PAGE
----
Common Tech Terms:
Gate Opener (Sliding and Swing):
Multimeter: A multimeter can be known as a multi-tester, a volt/ohm meter, or VOM. It is an electronic measuring instrument that has the ability to measure voltage, current, and resistance. Customers use this to test how much power is going into their gate opener/circuit board, or their solar battery.
Transformer: A transformer is a device that transfers electric energy from one alternating-current circuit to at least one other circuit, either increasing (stepping up) or reducing (stepping down) the voltage.
Start Capacitor: A start capacitor gives the motor an electrical push to get it going. It’s only used for a couple seconds before it disconnects for the rest of the motor cycle. If the motor starts but the gate won’t open, this is often the culprit.
Worm Wheel Gear: A worm wheel gear is a staggered shaft gear that transmits movement between two shafts that aren’t parallel, not do they intersect. It helps to provide speed reduction.
Stall Force: Stall force is the amount of pressure it takes to stop the motor. If the gate is
Wire Gauge: Wire gauge refers to the physical size of the wire, though it runs in the opposite direction of thickness. The smaller the wire gauge number, the thicker the wire diameter. Common sizes include 16-, 14-, 12-, 10-, 8-, 6-, 5-, and 2-gauge wire. We often use 5-gauge wire with our products.
Photocells/: Photocells are sensors that need to be connected to the designated port on the circuit board. They create a laser beam, and if the laser beam is broken by something they will keep the gate open. Even a stray rock nearby can cause the beam to be broken and the gate to stay open.
Limit Switches: Limit switches are a type of magnetic sensors that signal to the gate where to stop when they’re opening or closing. This is often the cause of gates going off the track, stopping too soon, or only one side functioning correctly. To diagnose if the limit switch is the problem, you can send the customer the limit switch canned response in our ticket system.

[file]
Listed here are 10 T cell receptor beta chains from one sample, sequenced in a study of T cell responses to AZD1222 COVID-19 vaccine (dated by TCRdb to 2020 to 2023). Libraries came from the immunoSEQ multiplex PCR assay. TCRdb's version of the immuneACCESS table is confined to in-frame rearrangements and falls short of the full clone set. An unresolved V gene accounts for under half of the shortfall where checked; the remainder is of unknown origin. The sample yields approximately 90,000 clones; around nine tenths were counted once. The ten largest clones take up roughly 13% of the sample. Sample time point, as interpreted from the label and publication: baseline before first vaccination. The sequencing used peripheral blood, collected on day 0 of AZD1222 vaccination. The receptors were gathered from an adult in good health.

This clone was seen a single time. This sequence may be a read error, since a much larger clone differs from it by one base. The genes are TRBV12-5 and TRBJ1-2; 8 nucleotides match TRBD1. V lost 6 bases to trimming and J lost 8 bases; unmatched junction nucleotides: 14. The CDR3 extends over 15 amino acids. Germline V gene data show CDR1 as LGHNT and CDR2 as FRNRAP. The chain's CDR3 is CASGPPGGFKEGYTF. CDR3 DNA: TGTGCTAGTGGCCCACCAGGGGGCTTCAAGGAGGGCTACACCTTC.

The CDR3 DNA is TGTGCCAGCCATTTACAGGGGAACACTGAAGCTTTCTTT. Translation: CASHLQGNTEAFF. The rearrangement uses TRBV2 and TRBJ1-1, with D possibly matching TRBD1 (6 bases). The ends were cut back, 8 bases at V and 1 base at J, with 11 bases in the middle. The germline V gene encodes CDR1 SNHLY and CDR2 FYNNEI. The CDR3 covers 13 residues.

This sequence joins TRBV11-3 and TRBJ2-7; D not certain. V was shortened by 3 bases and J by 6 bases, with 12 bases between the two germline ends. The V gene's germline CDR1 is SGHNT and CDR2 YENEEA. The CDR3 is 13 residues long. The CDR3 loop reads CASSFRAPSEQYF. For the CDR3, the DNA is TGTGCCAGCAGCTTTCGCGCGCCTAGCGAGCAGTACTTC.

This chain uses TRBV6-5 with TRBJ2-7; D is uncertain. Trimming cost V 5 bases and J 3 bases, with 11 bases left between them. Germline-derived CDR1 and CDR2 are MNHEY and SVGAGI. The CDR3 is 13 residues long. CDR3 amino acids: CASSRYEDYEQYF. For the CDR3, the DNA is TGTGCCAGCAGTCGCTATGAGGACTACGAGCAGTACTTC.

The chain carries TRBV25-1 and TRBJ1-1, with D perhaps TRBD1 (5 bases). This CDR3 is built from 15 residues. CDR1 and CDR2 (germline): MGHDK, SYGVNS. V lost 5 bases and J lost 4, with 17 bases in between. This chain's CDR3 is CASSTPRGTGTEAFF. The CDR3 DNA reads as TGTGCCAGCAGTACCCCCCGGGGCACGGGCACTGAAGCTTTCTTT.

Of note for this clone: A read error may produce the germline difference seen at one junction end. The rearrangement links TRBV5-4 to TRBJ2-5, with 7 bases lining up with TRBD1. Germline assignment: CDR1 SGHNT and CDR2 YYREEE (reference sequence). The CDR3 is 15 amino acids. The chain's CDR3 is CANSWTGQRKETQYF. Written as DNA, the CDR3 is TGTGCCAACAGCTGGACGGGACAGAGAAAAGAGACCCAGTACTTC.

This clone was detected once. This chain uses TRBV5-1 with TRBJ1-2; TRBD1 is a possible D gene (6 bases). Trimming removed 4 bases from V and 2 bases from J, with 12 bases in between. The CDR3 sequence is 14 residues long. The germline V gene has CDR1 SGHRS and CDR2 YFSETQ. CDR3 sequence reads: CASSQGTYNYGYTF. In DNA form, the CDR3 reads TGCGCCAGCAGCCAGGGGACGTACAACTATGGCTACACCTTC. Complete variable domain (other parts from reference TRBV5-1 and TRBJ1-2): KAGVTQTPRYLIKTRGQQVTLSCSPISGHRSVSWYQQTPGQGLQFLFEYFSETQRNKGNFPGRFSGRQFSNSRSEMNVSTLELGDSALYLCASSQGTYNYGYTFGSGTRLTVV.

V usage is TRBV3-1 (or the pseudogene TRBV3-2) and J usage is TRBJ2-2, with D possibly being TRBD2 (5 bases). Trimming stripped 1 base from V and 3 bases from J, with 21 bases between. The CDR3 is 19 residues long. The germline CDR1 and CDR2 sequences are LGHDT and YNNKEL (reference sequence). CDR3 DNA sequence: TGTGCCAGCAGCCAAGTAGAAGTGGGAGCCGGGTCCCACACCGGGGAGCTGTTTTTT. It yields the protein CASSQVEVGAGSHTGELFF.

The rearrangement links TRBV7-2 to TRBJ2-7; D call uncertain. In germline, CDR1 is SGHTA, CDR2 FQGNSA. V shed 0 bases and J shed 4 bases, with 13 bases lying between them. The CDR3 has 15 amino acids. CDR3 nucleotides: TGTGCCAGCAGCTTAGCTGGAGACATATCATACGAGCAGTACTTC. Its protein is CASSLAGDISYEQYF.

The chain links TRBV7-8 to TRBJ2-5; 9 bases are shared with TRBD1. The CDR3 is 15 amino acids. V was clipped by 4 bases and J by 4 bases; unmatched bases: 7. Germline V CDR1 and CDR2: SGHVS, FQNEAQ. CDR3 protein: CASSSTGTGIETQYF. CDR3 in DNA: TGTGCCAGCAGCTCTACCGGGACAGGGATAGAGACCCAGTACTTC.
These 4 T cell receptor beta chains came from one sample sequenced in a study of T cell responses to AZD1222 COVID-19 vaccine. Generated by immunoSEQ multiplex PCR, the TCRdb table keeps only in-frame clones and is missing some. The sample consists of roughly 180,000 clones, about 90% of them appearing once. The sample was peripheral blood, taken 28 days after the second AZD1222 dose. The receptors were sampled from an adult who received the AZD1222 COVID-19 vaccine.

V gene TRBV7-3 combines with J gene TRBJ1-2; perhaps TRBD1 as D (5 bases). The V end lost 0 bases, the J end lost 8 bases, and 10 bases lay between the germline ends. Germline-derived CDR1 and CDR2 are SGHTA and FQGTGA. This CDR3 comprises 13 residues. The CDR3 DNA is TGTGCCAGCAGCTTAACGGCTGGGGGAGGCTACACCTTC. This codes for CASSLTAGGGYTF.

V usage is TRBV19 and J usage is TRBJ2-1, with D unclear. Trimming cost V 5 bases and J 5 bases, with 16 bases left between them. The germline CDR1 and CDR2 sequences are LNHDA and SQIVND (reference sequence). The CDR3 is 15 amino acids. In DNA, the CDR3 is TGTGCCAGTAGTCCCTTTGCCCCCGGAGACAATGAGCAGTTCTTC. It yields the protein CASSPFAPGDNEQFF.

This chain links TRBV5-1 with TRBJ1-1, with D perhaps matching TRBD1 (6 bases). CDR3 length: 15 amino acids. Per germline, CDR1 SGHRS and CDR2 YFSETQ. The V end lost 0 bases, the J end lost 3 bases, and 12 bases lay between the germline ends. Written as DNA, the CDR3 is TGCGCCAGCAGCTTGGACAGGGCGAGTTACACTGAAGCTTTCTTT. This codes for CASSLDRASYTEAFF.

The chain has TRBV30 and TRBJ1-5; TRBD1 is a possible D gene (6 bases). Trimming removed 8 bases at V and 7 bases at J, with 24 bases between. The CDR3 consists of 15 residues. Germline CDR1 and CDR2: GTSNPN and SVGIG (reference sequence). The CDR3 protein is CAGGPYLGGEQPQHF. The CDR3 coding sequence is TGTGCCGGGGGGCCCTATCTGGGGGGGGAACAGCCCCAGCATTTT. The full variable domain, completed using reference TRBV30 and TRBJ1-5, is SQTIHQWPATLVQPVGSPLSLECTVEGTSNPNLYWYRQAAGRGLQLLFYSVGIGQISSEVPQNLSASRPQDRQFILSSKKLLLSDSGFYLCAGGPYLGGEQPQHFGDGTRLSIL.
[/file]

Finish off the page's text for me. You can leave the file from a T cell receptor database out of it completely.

Circuit Board: The circuit board, other known as the control board or motherboard, is a small board that transmits data and controls the innerworkings of the gate opener. It is the board that all the accessories, actuator arms, and limit switches are wired to. The gate opener remotes are programmed to the circuit board. Often it is the circuit board that is causing the issue. Sometimes the issues mimic those created by a faulty limit switch. In order to figure out if the circuit board is causing the issue, you can send the customer the limit switch canned response in our ticket system.
Exit Wand: The exit wand is a sensor that you bury beneath a driveway. When you drive over the sensor, it signals to the gate to open. We have two types – the wireless and the wired one. The wireless exit wand runs off of the circuit board’s frequency, while the wired one needs to be wired to the circuit board.
Exit Sensor Adapter: This is the little sensor adapter that the customer can wire into the circuit board. It enables the exit wand to sense the passing vehicles. It works with the wired exit wand (LM157).
Manual Release Key: If the system fails or the power goes out, the gate can be opened manually using the release key. The key is triangular and is located inside the triangular plug hanging out at the bottom of the actuator body. To use it, turn the key counter-clockwise until it stops to unlock the motor. When you turn it clockwise, it will restore the operation of the gate.
Torsion Bar: The torsion bar is designed to absorb the stress from the movement of the arms flexing This is the piece that actually attaches the awning to the wall, and can be called “the backbone”.
Armbar Links: 8" from the ends of the awning and the arm bracket(wall side) 6" from the ends.
The middle arm, once neutral, you want the arm bar link 2" closer to where it bends.
Limits: The limits are white and red screws that, when turned clockwise or counterclockwise, will control how far out the awning will extend or retract.
Fabric: This refers to the canopy.
Wind Rating: Our awnings are rated for 25mph. This means that they should not be out in winds higher than 25mph.